Samoa finds ‘determining its destiny’ comes with a heap of problems

When, in Oct-2017, Samoa terminated its arrangement with Virgin Australia to provide air services between Samoa and New Zealand, Prime Minister Tuilaepa Lupesoliai Dr Sailele Malielegaoi optimistically observed that by having its own airline, Samoa “will be able to determine our destiny” as well as to create employment and contribute to economic growth via increase exports and tourism.

On 30-Mar-2019, the airline announced a series of cancellations because “our current lease upon which our flights have operated since November 2017 couldn’t be extended, and with the worldwide grounding of the MAX 8 aircraft type, there is a huge shortage of narrow-body aircraft as airlines scramble to consolidate their schedules using their existing fleets and short-term leases from other operators.” Samoa Airways was due to receive a leased MAX 9 on 1-Apr-2019 as a replacement for the original 737.

The Virgin break-up, ending 12 years of Virgin operations on behalf of the island nation, was not a happy one and immediately resulted in Samoa having to arrange for stranded travellers to find alternative ways home. Virgin had announced it could not make money under the arrangement and suggested replacing the service, using subsidiary Tiger Airways.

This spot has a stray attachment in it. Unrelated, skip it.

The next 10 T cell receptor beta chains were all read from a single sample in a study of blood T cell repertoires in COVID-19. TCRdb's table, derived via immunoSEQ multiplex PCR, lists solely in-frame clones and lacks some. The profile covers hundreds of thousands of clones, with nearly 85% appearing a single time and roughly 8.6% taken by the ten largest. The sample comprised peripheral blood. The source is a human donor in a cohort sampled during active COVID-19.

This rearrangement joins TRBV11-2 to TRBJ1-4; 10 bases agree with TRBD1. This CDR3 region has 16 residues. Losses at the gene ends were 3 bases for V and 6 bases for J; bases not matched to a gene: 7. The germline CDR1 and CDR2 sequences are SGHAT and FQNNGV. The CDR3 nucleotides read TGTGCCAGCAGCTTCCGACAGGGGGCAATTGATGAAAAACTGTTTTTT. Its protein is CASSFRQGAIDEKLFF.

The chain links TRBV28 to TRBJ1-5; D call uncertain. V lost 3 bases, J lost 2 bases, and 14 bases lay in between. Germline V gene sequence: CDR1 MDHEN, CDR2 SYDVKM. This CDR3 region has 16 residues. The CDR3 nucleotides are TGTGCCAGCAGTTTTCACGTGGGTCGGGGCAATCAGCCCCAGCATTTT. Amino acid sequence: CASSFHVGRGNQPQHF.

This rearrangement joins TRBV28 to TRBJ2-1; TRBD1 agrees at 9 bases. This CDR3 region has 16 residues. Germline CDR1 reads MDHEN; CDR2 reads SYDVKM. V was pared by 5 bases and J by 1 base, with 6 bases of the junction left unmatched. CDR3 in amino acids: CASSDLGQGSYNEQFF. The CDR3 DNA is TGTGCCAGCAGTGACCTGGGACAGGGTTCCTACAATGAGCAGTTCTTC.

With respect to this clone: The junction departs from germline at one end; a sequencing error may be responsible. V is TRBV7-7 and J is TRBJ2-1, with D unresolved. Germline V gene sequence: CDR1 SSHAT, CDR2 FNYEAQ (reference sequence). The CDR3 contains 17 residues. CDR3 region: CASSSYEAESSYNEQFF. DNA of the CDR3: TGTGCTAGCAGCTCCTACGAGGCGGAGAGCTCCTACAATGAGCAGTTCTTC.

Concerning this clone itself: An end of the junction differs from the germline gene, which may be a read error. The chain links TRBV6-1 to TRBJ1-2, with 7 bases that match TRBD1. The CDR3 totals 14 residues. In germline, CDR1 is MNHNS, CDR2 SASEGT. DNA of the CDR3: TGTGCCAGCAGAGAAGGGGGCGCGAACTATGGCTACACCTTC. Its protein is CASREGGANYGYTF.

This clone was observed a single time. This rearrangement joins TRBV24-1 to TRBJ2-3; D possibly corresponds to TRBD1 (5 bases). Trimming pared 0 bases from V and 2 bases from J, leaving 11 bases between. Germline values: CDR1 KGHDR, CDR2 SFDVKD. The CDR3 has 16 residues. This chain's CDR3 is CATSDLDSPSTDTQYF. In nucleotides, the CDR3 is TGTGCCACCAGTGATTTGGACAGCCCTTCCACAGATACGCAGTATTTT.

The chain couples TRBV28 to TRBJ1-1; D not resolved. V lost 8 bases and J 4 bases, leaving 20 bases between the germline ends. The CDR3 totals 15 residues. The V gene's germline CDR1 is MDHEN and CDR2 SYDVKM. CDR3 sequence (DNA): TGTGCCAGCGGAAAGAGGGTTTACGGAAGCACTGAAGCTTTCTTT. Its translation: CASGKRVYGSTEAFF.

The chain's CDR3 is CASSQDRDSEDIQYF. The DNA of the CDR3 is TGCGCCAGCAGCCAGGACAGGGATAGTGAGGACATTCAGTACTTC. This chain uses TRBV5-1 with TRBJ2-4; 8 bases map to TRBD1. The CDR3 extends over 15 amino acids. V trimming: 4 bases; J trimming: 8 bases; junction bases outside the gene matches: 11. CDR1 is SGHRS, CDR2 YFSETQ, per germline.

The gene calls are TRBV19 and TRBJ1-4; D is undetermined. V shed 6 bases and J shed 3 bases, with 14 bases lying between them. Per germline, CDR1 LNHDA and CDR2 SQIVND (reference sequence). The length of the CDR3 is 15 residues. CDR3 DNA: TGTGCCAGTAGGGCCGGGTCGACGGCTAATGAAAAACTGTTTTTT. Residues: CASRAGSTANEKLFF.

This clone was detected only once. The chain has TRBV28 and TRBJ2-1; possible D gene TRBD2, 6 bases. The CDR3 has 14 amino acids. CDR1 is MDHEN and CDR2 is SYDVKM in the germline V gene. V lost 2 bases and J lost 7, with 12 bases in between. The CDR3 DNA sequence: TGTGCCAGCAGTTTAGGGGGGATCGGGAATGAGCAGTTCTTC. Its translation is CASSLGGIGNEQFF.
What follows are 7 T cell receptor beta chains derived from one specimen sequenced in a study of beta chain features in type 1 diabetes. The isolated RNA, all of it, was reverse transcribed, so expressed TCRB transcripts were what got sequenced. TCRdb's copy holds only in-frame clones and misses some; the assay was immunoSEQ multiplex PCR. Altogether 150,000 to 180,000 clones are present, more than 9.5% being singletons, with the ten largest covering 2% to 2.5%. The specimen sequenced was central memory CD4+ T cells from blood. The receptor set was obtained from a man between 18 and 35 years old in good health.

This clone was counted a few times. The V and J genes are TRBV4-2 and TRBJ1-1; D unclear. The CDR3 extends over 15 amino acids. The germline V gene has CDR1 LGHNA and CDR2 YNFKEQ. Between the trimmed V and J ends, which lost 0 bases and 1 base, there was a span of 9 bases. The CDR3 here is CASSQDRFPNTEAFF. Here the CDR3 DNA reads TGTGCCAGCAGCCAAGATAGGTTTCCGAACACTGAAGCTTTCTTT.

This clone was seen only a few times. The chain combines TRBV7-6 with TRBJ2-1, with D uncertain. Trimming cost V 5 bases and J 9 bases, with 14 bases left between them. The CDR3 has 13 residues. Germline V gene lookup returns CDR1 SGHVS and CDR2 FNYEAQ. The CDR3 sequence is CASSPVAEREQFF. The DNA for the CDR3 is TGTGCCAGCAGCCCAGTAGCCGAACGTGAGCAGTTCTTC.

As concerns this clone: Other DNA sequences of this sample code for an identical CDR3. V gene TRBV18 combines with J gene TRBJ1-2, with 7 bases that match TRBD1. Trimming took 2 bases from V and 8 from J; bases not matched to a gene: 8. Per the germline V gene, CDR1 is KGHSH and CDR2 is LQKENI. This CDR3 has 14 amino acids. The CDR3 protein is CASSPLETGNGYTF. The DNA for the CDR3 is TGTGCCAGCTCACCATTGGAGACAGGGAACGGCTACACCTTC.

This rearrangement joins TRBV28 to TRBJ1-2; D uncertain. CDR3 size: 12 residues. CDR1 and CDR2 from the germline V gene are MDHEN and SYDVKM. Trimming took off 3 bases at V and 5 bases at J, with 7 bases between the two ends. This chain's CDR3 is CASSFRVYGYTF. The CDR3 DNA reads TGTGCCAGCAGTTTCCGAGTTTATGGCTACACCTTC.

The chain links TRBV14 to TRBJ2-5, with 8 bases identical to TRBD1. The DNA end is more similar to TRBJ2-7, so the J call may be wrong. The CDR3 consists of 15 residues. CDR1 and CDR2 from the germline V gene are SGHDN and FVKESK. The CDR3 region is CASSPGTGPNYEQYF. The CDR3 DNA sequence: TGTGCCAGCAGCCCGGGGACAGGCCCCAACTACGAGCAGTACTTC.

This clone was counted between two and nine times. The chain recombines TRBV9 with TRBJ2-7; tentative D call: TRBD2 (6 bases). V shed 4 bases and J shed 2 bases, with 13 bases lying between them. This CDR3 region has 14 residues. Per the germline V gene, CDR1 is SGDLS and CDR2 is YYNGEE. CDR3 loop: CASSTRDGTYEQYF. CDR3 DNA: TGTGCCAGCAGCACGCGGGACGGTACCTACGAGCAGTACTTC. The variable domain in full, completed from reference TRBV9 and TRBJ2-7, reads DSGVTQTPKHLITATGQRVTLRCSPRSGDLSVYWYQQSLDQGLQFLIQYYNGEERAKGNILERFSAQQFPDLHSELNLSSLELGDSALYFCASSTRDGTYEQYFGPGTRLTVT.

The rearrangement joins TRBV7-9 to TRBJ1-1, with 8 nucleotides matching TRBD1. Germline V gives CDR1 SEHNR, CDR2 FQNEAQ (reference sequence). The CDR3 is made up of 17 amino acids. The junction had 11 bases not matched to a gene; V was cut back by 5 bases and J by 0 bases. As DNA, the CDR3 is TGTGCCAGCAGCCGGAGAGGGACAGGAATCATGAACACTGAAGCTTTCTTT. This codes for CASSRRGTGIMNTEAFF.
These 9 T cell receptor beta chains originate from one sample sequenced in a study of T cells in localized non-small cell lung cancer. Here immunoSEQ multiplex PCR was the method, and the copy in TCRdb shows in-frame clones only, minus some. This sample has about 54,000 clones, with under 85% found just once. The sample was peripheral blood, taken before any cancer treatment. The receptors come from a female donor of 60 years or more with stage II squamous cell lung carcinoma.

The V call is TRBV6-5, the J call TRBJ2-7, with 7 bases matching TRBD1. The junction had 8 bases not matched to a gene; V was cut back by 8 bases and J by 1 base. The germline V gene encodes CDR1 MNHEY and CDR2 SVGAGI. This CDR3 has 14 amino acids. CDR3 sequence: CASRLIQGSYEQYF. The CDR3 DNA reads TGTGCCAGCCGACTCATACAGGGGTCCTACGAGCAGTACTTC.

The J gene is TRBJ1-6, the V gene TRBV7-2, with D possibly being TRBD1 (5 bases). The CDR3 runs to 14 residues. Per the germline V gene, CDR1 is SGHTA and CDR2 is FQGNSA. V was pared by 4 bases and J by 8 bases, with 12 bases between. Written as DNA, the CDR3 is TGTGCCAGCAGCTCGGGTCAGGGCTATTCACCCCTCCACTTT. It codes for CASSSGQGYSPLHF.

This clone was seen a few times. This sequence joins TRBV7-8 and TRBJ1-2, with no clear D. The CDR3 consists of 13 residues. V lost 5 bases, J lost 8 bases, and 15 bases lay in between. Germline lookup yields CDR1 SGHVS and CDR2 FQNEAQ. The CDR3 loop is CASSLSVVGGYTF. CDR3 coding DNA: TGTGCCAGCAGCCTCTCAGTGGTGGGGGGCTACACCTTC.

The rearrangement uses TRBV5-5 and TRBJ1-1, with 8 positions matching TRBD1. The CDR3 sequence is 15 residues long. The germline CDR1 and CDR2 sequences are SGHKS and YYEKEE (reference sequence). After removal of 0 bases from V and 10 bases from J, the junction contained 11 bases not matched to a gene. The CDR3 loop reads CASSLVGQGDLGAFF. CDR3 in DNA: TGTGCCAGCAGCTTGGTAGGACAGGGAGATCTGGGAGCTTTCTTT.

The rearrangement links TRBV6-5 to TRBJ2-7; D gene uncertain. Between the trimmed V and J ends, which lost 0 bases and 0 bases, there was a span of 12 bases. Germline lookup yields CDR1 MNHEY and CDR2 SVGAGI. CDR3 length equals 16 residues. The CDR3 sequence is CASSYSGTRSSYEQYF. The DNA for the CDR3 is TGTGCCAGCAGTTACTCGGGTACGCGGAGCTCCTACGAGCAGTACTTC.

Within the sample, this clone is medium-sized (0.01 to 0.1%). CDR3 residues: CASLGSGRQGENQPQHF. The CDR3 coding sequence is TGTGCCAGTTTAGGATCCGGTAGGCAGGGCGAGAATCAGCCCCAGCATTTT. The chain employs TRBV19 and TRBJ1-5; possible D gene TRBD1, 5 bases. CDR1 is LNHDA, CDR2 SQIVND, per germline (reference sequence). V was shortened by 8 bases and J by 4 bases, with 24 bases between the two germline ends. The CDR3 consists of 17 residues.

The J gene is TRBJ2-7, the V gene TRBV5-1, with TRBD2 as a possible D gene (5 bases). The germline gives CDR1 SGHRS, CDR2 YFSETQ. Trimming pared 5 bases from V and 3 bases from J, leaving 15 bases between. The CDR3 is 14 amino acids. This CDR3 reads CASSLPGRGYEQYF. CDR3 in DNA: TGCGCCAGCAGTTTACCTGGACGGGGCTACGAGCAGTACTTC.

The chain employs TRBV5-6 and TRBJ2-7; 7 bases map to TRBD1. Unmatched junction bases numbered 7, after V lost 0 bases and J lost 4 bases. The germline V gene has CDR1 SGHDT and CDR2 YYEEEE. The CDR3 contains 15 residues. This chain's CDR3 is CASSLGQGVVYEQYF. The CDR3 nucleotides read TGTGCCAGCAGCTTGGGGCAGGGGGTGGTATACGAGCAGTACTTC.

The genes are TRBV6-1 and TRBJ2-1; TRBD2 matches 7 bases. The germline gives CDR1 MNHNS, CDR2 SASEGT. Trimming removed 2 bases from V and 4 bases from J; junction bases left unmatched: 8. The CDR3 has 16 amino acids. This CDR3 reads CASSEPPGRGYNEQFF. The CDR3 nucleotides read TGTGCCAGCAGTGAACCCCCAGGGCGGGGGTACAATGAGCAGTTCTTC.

Since then the Samoa Airways take off with a single 737-800 wetlease operation has run into numerous headwinds, common for single aircraft fleets.

In Nov-2018, the 737-800 suffered damage, necessitating the short notice (i.e. expensive) charter of a Qantas 737. But already, by Mar-2018, the airline was becoming controversial, forcing the Samoan Prime Minister to defend the loss making operation.

Suggesting it would take two years for the protected operation to become profitable, he noted: “What goes in the airline business is true in any kind of business, the Samoa Observer, Time Magazine or in Playboy. And it is not uncommon that a loss made in some months may be offset in later months. An ordinary person who does not understand the technicality surrounding businesses can easily make a stupid mistake on the basis of an equally stupid report that the company is broke and therefore it should wind up”.

As for the latest problems, where Samoa Airways is left without an aircraft, the airline announced on 30-Mar-2019 that it was “in final negotiations with Malindo Air to lease a Boeing 737-800 aircraft to operate services between Apia, Auckland, Sydney and Brisbane.” As a last minute deal, it won’t come cheaply.

Finalisation of that arrangement is expected “towards the end of the first week” of Apr-2019. Meanwhile, the national airline without an aircraft remains expensively grounded.

Samoa Airways has two Boeing 737 MAX 9s on (lease) order. You can’t have all the luck. Assuming the MAX is back in the air in the next few months, it attracts a mouth watering monthly lease rate.